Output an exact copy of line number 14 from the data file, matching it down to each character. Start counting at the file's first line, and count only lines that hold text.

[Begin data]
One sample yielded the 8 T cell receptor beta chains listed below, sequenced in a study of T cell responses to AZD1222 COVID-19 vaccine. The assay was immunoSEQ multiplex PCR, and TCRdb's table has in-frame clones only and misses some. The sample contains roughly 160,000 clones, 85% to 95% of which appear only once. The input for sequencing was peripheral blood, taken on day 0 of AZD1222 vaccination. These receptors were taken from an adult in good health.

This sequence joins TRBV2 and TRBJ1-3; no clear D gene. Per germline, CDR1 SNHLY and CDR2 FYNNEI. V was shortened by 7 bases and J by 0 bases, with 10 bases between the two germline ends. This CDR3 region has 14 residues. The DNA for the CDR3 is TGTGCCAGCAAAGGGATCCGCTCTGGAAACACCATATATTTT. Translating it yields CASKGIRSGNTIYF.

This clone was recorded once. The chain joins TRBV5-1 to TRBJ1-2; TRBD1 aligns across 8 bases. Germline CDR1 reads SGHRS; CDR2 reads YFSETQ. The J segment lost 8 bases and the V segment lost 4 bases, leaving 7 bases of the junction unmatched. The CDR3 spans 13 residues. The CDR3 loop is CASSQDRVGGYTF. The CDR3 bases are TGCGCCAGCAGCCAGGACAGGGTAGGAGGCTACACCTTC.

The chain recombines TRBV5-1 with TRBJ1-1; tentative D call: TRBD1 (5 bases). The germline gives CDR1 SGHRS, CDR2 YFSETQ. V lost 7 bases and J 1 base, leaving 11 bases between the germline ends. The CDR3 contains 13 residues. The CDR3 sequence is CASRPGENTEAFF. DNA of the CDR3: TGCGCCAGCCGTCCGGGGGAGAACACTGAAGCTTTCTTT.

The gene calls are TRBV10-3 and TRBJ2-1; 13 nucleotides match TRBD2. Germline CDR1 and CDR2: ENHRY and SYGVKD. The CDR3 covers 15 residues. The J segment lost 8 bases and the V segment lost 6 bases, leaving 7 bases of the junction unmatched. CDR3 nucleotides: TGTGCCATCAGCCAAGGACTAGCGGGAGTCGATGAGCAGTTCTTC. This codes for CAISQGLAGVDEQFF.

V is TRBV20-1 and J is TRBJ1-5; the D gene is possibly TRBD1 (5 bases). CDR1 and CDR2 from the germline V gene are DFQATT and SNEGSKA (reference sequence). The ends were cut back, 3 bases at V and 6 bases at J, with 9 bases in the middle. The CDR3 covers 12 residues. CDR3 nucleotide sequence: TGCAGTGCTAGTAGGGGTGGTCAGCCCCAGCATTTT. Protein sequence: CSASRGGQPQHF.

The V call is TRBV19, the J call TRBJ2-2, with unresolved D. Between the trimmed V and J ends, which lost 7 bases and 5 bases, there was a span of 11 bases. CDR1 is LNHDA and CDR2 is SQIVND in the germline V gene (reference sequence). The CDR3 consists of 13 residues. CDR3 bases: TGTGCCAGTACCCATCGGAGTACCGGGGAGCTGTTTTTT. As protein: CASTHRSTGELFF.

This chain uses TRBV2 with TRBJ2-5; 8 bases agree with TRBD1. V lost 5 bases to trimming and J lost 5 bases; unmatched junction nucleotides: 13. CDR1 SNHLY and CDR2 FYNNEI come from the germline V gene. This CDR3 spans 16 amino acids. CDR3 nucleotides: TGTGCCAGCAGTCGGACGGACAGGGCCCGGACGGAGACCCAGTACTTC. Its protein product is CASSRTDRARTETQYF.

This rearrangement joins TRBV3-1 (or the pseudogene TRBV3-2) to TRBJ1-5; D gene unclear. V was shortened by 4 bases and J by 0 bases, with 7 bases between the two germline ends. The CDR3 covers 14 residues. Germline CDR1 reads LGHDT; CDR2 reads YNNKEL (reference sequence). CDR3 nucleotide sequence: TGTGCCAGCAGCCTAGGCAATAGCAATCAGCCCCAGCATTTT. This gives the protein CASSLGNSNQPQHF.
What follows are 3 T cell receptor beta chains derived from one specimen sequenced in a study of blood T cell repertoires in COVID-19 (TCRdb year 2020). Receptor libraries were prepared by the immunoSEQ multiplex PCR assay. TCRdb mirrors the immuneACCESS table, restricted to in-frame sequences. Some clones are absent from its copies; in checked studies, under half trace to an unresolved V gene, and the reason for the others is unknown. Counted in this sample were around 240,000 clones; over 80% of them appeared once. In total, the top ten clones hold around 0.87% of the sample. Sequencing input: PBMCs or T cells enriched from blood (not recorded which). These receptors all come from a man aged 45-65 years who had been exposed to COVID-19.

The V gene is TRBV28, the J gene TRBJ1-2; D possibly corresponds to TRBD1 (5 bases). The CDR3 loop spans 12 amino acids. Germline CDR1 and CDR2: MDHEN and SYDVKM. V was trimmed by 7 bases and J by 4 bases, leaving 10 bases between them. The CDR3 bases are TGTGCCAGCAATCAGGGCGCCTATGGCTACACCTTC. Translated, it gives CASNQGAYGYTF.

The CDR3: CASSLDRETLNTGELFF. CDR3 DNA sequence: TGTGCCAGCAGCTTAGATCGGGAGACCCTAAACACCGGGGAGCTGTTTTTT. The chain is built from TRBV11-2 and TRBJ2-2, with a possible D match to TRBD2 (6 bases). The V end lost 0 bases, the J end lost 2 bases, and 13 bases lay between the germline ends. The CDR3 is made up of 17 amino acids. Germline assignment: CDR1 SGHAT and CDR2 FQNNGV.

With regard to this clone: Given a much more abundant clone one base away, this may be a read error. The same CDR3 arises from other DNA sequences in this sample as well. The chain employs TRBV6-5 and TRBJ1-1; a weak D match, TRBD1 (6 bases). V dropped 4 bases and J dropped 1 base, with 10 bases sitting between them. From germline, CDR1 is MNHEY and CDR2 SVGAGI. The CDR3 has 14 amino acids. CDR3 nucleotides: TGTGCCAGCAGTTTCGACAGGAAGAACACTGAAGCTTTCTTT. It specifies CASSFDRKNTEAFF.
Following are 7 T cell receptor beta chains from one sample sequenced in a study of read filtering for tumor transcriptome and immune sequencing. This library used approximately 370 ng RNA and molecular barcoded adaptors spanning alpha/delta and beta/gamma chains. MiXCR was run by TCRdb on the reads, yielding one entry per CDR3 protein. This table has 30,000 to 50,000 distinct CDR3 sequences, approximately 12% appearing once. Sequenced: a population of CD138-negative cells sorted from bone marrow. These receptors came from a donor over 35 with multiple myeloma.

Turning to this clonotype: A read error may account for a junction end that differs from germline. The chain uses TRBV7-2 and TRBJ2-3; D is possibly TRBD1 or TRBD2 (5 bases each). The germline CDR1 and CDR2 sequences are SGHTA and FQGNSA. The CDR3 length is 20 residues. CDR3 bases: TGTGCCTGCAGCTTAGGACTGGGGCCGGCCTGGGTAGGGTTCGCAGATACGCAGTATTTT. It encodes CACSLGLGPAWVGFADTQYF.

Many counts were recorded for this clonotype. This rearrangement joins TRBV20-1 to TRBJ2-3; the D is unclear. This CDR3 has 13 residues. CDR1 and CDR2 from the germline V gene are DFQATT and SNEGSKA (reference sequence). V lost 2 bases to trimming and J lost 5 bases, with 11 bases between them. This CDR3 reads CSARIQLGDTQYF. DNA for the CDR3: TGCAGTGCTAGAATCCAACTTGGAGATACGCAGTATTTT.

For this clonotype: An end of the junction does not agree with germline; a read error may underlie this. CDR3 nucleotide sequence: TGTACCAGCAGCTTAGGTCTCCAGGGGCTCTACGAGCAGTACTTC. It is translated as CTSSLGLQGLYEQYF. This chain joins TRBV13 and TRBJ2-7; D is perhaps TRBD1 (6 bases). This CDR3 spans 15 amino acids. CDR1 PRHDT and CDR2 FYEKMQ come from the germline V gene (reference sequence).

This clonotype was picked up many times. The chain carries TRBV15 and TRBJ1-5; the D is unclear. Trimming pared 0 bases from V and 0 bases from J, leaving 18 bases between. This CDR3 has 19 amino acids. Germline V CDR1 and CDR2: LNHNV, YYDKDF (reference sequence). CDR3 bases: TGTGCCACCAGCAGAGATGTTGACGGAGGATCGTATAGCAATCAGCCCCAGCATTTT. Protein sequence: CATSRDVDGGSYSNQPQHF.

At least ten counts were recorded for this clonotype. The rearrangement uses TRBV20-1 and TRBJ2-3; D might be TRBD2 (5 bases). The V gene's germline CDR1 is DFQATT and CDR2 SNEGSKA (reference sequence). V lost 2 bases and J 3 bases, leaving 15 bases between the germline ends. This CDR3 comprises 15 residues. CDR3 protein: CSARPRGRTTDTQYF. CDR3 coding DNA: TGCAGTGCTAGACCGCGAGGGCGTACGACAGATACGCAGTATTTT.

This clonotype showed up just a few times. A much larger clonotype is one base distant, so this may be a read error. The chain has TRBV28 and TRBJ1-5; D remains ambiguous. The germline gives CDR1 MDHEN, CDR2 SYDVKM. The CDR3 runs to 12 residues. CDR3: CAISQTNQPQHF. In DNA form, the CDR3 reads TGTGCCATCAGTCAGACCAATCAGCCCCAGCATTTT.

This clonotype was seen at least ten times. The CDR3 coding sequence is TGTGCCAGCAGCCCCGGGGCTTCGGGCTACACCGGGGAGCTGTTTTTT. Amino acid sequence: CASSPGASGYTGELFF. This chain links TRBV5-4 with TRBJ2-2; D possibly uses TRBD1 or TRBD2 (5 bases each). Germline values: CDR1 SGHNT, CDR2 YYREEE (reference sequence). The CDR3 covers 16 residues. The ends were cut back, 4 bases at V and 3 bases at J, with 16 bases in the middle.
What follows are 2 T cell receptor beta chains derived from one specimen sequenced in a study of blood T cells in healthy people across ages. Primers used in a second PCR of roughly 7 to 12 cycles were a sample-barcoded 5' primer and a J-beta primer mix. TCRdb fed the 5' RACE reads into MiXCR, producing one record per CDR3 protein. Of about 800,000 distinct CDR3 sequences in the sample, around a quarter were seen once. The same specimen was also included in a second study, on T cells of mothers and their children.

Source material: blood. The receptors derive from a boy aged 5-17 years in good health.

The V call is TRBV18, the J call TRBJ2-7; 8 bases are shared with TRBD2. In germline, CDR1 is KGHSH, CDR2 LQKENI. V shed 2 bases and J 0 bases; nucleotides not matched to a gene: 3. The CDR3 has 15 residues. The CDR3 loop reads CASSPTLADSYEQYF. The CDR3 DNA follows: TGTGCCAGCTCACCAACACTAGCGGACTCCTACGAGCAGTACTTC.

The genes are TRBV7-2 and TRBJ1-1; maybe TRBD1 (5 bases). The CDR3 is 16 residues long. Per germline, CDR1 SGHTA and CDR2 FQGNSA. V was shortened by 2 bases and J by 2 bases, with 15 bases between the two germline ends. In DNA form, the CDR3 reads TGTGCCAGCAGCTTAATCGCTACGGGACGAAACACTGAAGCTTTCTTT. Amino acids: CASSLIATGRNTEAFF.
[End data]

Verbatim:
Following are 7 T cell receptor beta chains from one sample sequenced in a study of read filtering for tumor transcriptome and immune sequencing. This library used approximately 370 ng RNA and molecular barcoded adaptors spanning alpha/delta and beta/gamma chains. MiXCR was run by TCRdb on the reads, yielding one entry per CDR3 protein. This table has 30,000 to 50,000 distinct CDR3 sequences, approximately 12% appearing once. Sequenced: a population of CD138-negative cells sorted from bone marrow. These receptors came from a donor over 35 with multiple myeloma.